Q: Your first Hindi film – Solva Saawan was a super flop.A: Solva Saawan was and still is a bad memory. I had earlier done the Tamil and Telugu versions of the same film, so by the time I got to the Hindi version, I was bored sick! Moreover, I didn’t know Hindi and I was most uncomfortable working in the alien atmosphere of Bombay. I was missing Madras terribly and I just wanted the film to be done and over with. One vivid memory of the film is my messing up the first take on the first day of shooting, which I’m very superstitious about. I knew then, that the film would be a flop. Secretly, I was quite happy because I thought that I wouldn’t have to work in the horrible place Bombay (laughs) anymore. I thought I’d go back, work for a couple of years more, get married, and go away. But God willed it otherwise. Only one thing worked in my favour. The first of my Tamil, Telugu and Kannada films were all terrible flops, after which I rose to the top in all the bilingual films. So Solva Saawan’s failure was in fact a good omen for better things to come.
Q: You’ve never spoken about your actual debut in Hindi films, Julie, way back in ’74. Or would you rather forget that?A: Why should I? I haven’t spoken about it only because I’ve never been asked about it. When I did my fist film as the heroine in the South, I also simultaneously acted in Julie. I was 11 years old then, in the film I was supposed to have a boyfriend and I didn’t even know the meaning of the word. I was so innocent then. I also remember my mother in a flying rage during the making of this film (laughing). You see I was playing an Anglo-Indian girl, and the director insisted that I cut my long hair in a bob only to look more realistic. My mother refused point blank. But one day when she wasn’t around, one of the artistes bullied me into sitting still and she quickly cut off all my tresses. My mother was absolutely livid when she later found out!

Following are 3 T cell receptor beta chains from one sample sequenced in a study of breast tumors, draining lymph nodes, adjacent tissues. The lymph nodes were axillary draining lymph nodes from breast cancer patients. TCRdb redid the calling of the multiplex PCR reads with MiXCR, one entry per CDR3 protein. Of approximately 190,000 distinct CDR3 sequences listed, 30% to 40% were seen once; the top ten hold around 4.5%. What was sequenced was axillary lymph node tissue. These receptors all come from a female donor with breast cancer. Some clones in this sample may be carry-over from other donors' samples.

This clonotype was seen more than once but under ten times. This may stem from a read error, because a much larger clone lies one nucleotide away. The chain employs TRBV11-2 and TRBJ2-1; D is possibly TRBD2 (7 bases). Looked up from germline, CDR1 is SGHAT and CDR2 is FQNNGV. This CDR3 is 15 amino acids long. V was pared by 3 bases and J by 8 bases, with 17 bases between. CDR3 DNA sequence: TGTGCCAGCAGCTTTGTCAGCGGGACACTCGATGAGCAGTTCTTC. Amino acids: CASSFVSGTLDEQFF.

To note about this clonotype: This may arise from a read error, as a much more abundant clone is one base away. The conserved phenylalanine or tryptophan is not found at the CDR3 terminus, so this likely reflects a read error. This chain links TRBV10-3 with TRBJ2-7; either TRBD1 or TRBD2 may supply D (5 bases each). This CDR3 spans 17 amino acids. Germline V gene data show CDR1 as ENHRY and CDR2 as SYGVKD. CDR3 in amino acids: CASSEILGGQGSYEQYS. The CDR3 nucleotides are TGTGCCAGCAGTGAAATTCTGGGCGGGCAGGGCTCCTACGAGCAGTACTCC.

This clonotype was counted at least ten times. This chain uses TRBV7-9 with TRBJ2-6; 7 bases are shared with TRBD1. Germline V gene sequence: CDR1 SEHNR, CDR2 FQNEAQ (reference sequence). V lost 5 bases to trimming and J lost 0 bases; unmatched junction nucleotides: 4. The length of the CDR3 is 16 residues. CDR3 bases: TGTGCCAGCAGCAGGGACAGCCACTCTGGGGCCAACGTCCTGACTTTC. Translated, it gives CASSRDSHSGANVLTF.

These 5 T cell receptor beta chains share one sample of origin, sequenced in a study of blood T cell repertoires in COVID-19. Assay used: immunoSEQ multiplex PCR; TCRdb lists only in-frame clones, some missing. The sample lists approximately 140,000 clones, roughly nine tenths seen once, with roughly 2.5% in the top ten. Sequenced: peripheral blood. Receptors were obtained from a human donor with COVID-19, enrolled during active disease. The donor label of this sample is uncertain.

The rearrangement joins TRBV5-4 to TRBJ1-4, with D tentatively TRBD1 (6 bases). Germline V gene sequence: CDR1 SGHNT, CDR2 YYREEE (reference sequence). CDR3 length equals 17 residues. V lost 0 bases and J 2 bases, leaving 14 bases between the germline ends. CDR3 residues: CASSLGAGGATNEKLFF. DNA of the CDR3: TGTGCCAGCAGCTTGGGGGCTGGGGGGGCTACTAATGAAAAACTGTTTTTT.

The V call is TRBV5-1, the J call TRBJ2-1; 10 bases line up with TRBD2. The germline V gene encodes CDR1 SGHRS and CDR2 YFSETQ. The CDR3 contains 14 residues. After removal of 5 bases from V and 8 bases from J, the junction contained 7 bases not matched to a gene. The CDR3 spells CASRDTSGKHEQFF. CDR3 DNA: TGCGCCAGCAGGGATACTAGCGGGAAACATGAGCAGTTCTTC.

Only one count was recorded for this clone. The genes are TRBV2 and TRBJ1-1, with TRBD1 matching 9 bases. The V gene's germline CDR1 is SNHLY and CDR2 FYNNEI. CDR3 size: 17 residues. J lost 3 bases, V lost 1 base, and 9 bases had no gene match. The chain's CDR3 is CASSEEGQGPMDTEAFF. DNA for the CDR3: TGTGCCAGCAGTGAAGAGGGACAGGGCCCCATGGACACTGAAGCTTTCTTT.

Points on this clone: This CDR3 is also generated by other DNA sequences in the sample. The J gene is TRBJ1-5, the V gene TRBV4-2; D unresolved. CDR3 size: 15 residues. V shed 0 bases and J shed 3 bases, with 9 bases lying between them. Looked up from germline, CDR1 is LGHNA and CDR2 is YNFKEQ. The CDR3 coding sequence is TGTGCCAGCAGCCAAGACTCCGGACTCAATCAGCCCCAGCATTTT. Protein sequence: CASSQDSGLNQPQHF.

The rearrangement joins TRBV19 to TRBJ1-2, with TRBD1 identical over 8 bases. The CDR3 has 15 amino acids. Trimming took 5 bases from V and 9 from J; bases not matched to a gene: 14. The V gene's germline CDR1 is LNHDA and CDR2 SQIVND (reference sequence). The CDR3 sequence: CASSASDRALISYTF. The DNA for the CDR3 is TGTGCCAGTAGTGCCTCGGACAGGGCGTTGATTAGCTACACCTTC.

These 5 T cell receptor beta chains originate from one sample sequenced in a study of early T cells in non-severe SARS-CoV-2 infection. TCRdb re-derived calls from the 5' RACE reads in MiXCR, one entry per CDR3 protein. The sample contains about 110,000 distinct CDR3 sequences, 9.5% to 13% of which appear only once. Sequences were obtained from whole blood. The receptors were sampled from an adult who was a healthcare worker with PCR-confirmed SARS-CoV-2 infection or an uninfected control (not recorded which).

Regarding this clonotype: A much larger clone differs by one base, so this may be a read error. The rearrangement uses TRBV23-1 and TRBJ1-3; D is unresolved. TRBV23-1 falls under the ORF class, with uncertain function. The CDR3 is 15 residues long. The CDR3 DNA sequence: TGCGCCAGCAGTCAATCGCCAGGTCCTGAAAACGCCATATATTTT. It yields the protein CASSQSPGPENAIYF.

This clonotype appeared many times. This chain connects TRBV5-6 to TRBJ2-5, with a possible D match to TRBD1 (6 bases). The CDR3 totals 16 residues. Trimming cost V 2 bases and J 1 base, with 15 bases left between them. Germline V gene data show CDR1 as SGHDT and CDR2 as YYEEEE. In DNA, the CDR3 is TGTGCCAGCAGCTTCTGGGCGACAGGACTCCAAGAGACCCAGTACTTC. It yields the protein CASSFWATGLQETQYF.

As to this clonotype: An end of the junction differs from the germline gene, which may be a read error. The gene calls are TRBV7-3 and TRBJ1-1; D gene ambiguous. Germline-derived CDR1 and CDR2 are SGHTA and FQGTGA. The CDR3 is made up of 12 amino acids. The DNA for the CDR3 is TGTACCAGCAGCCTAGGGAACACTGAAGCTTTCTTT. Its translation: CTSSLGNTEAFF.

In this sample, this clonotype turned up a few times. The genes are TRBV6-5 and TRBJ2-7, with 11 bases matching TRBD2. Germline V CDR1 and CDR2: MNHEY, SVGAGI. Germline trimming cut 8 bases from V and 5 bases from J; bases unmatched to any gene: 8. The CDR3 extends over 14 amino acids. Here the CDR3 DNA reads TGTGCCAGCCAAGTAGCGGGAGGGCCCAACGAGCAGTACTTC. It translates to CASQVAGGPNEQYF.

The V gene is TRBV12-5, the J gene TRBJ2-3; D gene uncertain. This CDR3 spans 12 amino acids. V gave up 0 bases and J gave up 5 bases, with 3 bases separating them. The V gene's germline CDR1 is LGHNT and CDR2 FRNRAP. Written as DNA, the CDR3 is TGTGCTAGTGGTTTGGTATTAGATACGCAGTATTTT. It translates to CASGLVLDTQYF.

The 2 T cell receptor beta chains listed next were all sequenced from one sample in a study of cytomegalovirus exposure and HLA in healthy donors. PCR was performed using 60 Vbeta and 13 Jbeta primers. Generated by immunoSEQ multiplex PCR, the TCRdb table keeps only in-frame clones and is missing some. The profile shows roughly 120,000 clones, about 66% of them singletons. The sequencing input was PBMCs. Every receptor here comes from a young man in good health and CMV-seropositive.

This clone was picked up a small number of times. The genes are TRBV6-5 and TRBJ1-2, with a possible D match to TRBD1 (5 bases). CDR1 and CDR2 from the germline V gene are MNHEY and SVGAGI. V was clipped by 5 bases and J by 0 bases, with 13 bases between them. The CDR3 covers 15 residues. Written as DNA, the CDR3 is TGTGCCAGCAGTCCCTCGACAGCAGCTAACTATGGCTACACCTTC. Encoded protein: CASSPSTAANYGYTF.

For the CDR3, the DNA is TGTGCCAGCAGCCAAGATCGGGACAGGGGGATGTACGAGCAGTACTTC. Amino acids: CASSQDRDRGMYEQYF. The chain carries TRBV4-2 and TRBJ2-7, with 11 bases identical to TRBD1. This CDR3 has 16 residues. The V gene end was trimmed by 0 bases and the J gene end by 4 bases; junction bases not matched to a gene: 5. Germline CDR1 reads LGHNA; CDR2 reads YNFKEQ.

Q: Almost all child artistes like Daisy and Honey Irani, Naaz, Sarika, etc. recount horror stories about having been forced into earning a living for the parents who lived off them. What about you?A: Yes, I quite agree. Though I haven’t heard the stories of the people you mentioned, I have seen and heard of many such cases in the South. In my case, I was very lucky to have parents who absolutely doted on me. Actually, my father was totally against the idea of me becoming an actress. But my mother was very ambitious for me. Only because she knew that I had a talent which was exceptional.
I was an extremely quite and withdrawn child. But strangely I had this fascinating passion for dancing. The minute I heard any music anywhere I’d immediately start swaying and start to dance, no matter where we were. There are many instances where I had embarrassed my family thoroughly whilst dining out, when any music was put on in the restaurant. Before they knew it, I was up on the table, dancing away for all I was worth. Since my father was quite a well-to-do lawyer we were very comfortable financially. But my mother was very keen that I join films since I was getting many offers from people who had heard about me. But throughout my time as a child artiste, my parents saw to it that I had a basic education, by employing a private tutor. Moreover, my mother was very strict about me working only in a single shift, my meals, etc. She saw to it that I wasn’t exploited even in the smallest way. Basically, it was a lot of fun for me. I loved all the fancy wigs, costumes, jewellery. And I loved bunking school which I hated, only because I was painfully shy and was scared of sitting in a class with all unknown faces around me. In fact, the fear of crowds is something, which I haven’t shaken off, right till today. I was so attached to my mother, that my world was only complete, when she was near enough to bury my head in her lap. I’d do anything that she told me to, unlike most children who are defiant and disobedient at times.
Talking of child artistes, not all of them were as lucky as me. I clearly remember an instance, where my mother and I were appalled at the cruelty of a woman who used to slap and pinch her child into crying for a shot.
Q: If Amol Palekar approached you for a film today, would you do it for purely sentimental reasons, considering that he was your first romantic lead in Hindi films?A: Well frankly, I accept a film only on one criteria – the script and the quality of my role. If it was Amol Palekar, I’d definitely consider seeing his script and hearing him out. But further than that, it’s only my role that matters. But I am quite sure that if he approached me, he’d definitely have a very good script, because he’s a very fine actor. I remember his performances in Chitchor and Rajanigandha. I’ve also heard that he is a very talented director. And a good director can make the world of a difference to even a weak script. Now, take the case of my own Chandni. The subject itself was very simple. But it was the director’s touch that made the world of a difference. Yash Chopra is a very artistic and poetic director. I am really looking forward to working with him a lot.